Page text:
New to the Club

I am scheduled to have my ICD implanted on 15 October. All of this is very new to me and overwhelming. The closer I get to my surgery date, I'm getting more anxious. I have a great medical team who determined this is the best treatment for me given my medical history.  What are some of the common and uncommon things I can expect during my 6 week recovery?


First offf, before you ask...

by donr - 2018-09-25 00:36:03

...questions, Why don't you tell us WHY you are getting a PM.  That would help us a lot in crafting answers.

The first thing that struck m,e was the long wait before you get the device.  Doesn't sound very seriious to me - read about all the folks who go to the hosp for one thing & come out w/ an unexpected PM - there are several of those active right now..


The most common?

by AgentX86 - 2018-09-25 01:05:23

You'll be completely underwhelmed. The surgery is a big nothing and recovery is much the same.

The most unexpected thing for me was how freaked everyone else was and how little it really affected me, other than to make my life so much better. My EP even released me at my last appointment.  He said that unless I had a problem,  there was no further need to see him. After all the Afib/flutter problems I've had, I NEVER expected to hear that as long as I lived.

Re: New to the Club

by DukeFan - 2018-09-25 14:05:10

Thanks so much AgentX86 and DonR. My ICD is needed due to genetic heart issues which will progress to CHF and eventually result in me needing  a heart transplant. I am currently in Sotalol 160 mg twice daily that has managed my arrhythmia. However, I am now on the highest dosage and have been experiencing new symptoms (dizziness, short of breath, tiredness, increase PVCs, etc) which has prompted the need for the ICD.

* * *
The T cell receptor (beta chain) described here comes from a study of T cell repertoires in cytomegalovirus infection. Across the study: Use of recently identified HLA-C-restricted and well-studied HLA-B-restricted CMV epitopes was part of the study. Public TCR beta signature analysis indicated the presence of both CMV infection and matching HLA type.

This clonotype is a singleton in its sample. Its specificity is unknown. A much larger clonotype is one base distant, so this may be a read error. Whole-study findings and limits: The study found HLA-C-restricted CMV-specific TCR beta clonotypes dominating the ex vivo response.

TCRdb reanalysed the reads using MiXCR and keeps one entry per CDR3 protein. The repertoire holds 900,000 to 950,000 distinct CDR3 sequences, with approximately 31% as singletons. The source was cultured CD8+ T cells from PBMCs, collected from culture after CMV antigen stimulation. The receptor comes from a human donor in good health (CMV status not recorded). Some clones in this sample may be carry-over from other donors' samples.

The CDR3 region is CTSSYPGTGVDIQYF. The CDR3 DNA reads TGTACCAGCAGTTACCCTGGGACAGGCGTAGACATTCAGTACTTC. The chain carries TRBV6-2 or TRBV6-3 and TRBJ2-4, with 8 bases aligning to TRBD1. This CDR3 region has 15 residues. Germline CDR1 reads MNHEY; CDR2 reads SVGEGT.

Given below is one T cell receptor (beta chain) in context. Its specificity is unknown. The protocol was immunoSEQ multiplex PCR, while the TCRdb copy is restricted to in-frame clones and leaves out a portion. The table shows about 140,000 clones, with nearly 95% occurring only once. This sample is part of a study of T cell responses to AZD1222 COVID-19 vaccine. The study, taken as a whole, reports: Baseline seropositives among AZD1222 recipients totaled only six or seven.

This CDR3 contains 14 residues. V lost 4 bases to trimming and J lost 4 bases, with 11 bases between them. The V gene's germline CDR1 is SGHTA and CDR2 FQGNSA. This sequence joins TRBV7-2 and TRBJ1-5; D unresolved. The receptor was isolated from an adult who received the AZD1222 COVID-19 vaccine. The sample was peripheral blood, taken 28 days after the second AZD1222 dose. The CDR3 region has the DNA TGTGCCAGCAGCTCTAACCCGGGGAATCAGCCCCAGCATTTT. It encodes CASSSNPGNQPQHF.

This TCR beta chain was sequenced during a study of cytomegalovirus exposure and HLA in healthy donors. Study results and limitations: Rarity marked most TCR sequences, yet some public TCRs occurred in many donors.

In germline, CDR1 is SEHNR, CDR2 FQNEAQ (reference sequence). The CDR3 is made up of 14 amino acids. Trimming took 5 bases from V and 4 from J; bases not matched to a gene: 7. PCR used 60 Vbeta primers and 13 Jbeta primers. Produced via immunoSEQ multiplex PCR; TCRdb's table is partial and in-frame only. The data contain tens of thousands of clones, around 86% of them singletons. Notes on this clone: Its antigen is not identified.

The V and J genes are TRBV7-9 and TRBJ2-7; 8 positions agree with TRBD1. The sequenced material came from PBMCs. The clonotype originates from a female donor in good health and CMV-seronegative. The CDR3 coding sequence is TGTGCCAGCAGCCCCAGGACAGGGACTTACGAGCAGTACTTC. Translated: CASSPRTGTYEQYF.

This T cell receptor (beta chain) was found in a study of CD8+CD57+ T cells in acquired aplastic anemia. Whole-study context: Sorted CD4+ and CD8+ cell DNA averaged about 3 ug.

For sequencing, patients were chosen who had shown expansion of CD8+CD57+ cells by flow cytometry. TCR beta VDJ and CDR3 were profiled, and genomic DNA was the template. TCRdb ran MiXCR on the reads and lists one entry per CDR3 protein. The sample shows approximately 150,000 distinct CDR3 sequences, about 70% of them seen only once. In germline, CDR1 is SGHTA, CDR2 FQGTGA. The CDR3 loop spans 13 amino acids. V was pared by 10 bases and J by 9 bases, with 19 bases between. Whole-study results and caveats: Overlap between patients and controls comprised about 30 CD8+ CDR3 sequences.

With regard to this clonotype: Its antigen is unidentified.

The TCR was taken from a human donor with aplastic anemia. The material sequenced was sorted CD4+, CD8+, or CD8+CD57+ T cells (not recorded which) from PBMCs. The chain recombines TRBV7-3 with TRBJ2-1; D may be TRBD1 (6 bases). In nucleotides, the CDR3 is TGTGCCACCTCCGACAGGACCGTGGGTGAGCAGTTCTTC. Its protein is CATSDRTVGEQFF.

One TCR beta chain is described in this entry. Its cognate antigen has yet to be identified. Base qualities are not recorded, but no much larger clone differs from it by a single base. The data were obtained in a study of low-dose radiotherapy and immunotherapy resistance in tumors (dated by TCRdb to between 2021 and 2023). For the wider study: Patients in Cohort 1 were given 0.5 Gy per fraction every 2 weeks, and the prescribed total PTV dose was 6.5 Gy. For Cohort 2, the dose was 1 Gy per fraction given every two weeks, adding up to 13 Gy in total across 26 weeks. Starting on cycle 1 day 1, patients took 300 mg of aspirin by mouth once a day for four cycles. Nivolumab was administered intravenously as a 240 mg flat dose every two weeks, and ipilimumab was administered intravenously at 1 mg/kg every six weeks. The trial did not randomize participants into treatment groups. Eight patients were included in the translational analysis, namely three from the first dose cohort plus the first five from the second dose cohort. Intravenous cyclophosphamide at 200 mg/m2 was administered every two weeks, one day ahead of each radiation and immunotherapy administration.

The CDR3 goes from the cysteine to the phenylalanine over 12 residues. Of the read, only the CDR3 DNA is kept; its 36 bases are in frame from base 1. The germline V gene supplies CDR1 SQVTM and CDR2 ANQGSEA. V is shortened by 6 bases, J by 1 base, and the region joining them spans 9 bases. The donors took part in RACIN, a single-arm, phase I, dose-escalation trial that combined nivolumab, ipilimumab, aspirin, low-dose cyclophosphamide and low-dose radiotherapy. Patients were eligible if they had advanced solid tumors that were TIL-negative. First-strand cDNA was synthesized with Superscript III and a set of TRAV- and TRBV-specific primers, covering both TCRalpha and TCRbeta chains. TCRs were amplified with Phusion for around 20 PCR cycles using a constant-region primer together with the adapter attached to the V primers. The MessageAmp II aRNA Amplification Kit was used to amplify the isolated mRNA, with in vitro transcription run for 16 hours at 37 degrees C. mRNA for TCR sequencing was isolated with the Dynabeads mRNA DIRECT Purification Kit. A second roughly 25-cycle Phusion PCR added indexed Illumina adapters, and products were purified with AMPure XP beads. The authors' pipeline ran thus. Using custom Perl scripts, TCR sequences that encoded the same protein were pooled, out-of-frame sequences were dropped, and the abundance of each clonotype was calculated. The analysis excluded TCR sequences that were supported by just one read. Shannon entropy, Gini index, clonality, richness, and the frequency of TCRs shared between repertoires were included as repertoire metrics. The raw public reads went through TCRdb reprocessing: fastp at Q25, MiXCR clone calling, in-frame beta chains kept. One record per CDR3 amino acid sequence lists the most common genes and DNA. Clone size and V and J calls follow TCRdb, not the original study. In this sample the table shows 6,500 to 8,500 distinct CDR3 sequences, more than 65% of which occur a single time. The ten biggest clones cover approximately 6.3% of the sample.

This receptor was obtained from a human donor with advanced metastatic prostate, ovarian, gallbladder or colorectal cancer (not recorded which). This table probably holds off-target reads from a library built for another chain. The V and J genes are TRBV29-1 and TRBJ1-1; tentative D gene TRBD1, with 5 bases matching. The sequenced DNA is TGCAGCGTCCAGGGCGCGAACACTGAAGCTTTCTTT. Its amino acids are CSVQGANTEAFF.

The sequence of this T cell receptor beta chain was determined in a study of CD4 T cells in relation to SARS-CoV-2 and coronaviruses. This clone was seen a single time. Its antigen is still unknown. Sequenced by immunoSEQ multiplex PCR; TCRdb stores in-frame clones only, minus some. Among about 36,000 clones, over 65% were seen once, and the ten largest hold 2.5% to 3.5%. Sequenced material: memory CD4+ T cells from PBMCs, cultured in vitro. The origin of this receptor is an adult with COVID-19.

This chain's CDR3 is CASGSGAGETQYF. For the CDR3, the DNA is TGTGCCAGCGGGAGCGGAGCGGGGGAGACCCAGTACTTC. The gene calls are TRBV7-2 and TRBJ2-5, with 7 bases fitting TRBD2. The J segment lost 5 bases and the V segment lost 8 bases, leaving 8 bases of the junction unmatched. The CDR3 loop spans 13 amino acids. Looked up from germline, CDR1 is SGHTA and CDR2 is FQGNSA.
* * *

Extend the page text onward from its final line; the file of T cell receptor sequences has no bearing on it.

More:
Sotalol sucks

by AgentX86 - 2018-09-25 22:53:09

Do you know what sort of pacemaker you're getting?  Are they going to implant a CRT pacemaker.  I'd think with your prognosis of CHF they would but it's something I'd ask about now. 

Sotalol is what forced me to go for a pacemaker.  Like you, it kept pushing my heart rate down until it pushed it to zero at times.  That's how it goes with antiarrhythmics.

To do

by Jimmy Dinfla - 2018-09-25 22:58:27

Your EP should give you a list of things to do and not to do.  After some initial pain, use your affected arm within the limits that your doc prescribes.  I had pain that extra strength acetaminophen didn't solve.  Ice packs and heat packs helped for the first few days.  It took me about a month to get over the worst of the pain.  Throughout, I tried to maintain an exercise program - lots of walks with my dog and going to the Y. 

Make sure you set up your home monitor and do your arrhythmia clinic's follow up visit.  Verify that they are actually getting your monitor's downloads.

I had to get padding covers because the car seatbelt irritates the ICD site.  And I learned a new discipline to close the kitchen cabinet doors because it hurts a lot to hit the implant site.

Yeah, there is a transition but you will get through it and have a much safer future.  Best of luck!


ICD won't solve the symptoms....

by BOBTHOM - 2018-09-26 16:17:35

If your expecting the shortness of breath and pvc's to go away once the ICD is in then you have been misled.  If it's a basic ICD (not a CRT) then it will just monitor and if your heart goes into a bad rythm or stops it will kick you in the chest to start/restart it in a normal rythm.  It does nothing to improve your heart function.  You will still need the nasty meds.  Not trying to be Mr. Negative, just trying to give you an honest answer.  You should still get it because it's what will help keep you alive until you can get the next step (transplant, lvad, whatever). The procedure to put it in sounds scarier than it is.  For me it was simple, just some shoulder pain that I still can't explain. But the incision and all healed well and fairly quickly.  Just follow directions about not stretching or lifting for the first couple weeks.   Good luck!

You know you're wired when...

Your old device becomes a paper weight for your desk.

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